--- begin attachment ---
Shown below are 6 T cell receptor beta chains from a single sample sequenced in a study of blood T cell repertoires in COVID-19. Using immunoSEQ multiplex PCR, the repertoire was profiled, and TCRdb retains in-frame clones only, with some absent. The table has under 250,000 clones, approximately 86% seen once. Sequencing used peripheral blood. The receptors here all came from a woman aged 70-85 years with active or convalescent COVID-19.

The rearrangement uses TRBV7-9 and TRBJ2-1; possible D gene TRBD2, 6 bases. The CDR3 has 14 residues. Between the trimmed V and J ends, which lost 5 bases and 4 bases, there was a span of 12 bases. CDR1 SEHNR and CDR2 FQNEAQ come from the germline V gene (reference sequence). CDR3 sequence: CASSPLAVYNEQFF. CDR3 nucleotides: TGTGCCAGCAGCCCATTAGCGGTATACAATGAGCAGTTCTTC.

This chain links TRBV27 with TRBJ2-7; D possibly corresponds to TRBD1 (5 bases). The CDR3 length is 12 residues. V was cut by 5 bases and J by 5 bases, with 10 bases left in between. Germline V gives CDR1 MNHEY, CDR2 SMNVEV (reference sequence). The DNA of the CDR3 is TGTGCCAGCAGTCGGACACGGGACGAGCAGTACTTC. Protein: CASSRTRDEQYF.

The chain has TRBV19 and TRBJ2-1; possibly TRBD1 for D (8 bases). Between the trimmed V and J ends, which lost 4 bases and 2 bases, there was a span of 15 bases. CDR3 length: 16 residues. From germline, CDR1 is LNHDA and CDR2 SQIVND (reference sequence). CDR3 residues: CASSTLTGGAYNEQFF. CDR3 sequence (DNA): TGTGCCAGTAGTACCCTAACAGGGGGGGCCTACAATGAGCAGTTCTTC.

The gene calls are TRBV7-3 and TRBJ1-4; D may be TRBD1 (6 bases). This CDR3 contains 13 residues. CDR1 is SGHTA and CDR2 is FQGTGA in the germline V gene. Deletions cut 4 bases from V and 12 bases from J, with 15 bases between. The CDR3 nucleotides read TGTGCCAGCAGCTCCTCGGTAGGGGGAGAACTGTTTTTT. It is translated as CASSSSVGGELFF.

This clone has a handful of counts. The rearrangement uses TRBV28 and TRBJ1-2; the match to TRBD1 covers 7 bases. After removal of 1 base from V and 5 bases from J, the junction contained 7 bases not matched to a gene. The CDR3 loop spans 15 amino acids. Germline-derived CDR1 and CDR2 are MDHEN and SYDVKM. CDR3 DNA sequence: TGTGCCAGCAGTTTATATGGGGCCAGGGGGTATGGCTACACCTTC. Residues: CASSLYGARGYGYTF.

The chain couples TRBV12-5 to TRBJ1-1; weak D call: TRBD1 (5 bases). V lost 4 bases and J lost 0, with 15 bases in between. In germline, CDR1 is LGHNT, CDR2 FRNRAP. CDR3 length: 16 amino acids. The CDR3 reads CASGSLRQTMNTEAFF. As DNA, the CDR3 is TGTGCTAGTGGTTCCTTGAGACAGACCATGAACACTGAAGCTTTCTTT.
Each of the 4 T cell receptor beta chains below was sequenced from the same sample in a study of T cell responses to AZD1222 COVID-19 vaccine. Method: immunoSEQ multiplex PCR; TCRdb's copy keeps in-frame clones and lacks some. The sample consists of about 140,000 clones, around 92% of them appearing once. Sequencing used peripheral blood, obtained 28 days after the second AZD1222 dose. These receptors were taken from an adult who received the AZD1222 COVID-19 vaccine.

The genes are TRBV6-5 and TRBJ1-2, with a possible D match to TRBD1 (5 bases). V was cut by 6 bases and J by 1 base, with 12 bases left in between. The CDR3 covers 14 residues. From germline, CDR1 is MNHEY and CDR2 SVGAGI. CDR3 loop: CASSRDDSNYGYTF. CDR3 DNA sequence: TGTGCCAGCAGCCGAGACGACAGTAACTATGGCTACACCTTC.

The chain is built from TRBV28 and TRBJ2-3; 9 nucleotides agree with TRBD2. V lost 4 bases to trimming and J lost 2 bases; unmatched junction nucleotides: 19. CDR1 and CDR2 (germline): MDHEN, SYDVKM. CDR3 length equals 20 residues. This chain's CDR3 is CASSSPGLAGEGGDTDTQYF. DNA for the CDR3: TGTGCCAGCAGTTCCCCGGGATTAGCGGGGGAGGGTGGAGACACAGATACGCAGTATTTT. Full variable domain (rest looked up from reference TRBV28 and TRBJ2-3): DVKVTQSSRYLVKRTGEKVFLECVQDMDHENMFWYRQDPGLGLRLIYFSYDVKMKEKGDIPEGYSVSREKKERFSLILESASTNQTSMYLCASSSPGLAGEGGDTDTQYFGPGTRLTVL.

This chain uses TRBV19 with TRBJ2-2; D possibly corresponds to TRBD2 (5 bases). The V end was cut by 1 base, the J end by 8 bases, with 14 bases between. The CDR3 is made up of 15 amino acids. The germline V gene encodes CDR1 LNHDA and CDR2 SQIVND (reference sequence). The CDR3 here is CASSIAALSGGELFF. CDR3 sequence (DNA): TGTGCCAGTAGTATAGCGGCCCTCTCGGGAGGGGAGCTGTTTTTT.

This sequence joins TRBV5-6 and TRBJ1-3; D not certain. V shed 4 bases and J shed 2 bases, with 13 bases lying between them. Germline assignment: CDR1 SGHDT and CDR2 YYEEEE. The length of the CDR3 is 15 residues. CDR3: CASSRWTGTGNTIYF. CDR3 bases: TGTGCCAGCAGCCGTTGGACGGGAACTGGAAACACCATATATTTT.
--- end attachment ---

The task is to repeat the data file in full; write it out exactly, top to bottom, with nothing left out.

Shown below are 6 T cell receptor beta chains from a single sample sequenced in a study of blood T cell repertoires in COVID-19. Using immunoSEQ multiplex PCR, the repertoire was profiled, and TCRdb retains in-frame clones only, with some absent. The table has under 250,000 clones, approximately 86% seen once. Sequencing used peripheral blood. The receptors here all came from a woman aged 70-85 years with active or convalescent COVID-19.

The rearrangement uses TRBV7-9 and TRBJ2-1; possible D gene TRBD2, 6 bases. The CDR3 has 14 residues. Between the trimmed V and J ends, which lost 5 bases and 4 bases, there was a span of 12 bases. CDR1 SEHNR and CDR2 FQNEAQ come from the germline V gene (reference sequence). CDR3 sequence: CASSPLAVYNEQFF. CDR3 nucleotides: TGTGCCAGCAGCCCATTAGCGGTATACAATGAGCAGTTCTTC.

This chain links TRBV27 with TRBJ2-7; D possibly corresponds to TRBD1 (5 bases). The CDR3 length is 12 residues. V was cut by 5 bases and J by 5 bases, with 10 bases left in between. Germline V gives CDR1 MNHEY, CDR2 SMNVEV (reference sequence). The DNA of the CDR3 is TGTGCCAGCAGTCGGACACGGGACGAGCAGTACTTC. Protein: CASSRTRDEQYF.

The chain has TRBV19 and TRBJ2-1; possibly TRBD1 for D (8 bases). Between the trimmed V and J ends, which lost 4 bases and 2 bases, there was a span of 15 bases. CDR3 length: 16 residues. From germline, CDR1 is LNHDA and CDR2 SQIVND (reference sequence). CDR3 residues: CASSTLTGGAYNEQFF. CDR3 sequence (DNA): TGTGCCAGTAGTACCCTAACAGGGGGGGCCTACAATGAGCAGTTCTTC.

The gene calls are TRBV7-3 and TRBJ1-4; D may be TRBD1 (6 bases). This CDR3 contains 13 residues. CDR1 is SGHTA and CDR2 is FQGTGA in the germline V gene. Deletions cut 4 bases from V and 12 bases from J, with 15 bases between. The CDR3 nucleotides read TGTGCCAGCAGCTCCTCGGTAGGGGGAGAACTGTTTTTT. It is translated as CASSSSVGGELFF.

This clone has a handful of counts. The rearrangement uses TRBV28 and TRBJ1-2; the match to TRBD1 covers 7 bases. After removal of 1 base from V and 5 bases from J, the junction contained 7 bases not matched to a gene. The CDR3 loop spans 15 amino acids. Germline-derived CDR1 and CDR2 are MDHEN and SYDVKM. CDR3 DNA sequence: TGTGCCAGCAGTTTATATGGGGCCAGGGGGTATGGCTACACCTTC. Residues: CASSLYGARGYGYTF.

The chain couples TRBV12-5 to TRBJ1-1; weak D call: TRBD1 (5 bases). V lost 4 bases and J lost 0, with 15 bases in between. In germline, CDR1 is LGHNT, CDR2 FRNRAP. CDR3 length: 16 amino acids. The CDR3 reads CASGSLRQTMNTEAFF. As DNA, the CDR3 is TGTGCTAGTGGTTCCTTGAGACAGACCATGAACACTGAAGCTTTCTTT.
Each of the 4 T cell receptor beta chains below was sequenced from the same sample in a study of T cell responses to AZD1222 COVID-19 vaccine. Method: immunoSEQ multiplex PCR; TCRdb's copy keeps in-frame clones and lacks some. The sample consists of about 140,000 clones, around 92% of them appearing once. Sequencing used peripheral blood, obtained 28 days after the second AZD1222 dose. These receptors were taken from an adult who received the AZD1222 COVID-19 vaccine.

The genes are TRBV6-5 and TRBJ1-2, with a possible D match to TRBD1 (5 bases). V was cut by 6 bases and J by 1 base, with 12 bases left in between. The CDR3 covers 14 residues. From germline, CDR1 is MNHEY and CDR2 SVGAGI. CDR3 loop: CASSRDDSNYGYTF. CDR3 DNA sequence: TGTGCCAGCAGCCGAGACGACAGTAACTATGGCTACACCTTC.

The chain is built from TRBV28 and TRBJ2-3; 9 nucleotides agree with TRBD2. V lost 4 bases to trimming and J lost 2 bases; unmatched junction nucleotides: 19. CDR1 and CDR2 (germline): MDHEN, SYDVKM. CDR3 length equals 20 residues. This chain's CDR3 is CASSSPGLAGEGGDTDTQYF. DNA for the CDR3: TGTGCCAGCAGTTCCCCGGGATTAGCGGGGGAGGGTGGAGACACAGATACGCAGTATTTT. Full variable domain (rest looked up from reference TRBV28 and TRBJ2-3): DVKVTQSSRYLVKRTGEKVFLECVQDMDHENMFWYRQDPGLGLRLIYFSYDVKMKEKGDIPEGYSVSREKKERFSLILESASTNQTSMYLCASSSPGLAGEGGDTDTQYFGPGTRLTVL.

This chain uses TRBV19 with TRBJ2-2; D possibly corresponds to TRBD2 (5 bases). The V end was cut by 1 base, the J end by 8 bases, with 14 bases between. The CDR3 is made up of 15 amino acids. The germline V gene encodes CDR1 LNHDA and CDR2 SQIVND (reference sequence). The CDR3 here is CASSIAALSGGELFF. CDR3 sequence (DNA): TGTGCCAGTAGTATAGCGGCCCTCTCGGGAGGGGAGCTGTTTTTT.

This sequence joins TRBV5-6 and TRBJ1-3; D not certain. V shed 4 bases and J shed 2 bases, with 13 bases lying between them. Germline assignment: CDR1 SGHDT and CDR2 YYEEEE. The length of the CDR3 is 15 residues. CDR3: CASSRWTGTGNTIYF. CDR3 bases: TGTGCCAGCAGCCGTTGGACGGGAACTGGAAACACCATATATTTT.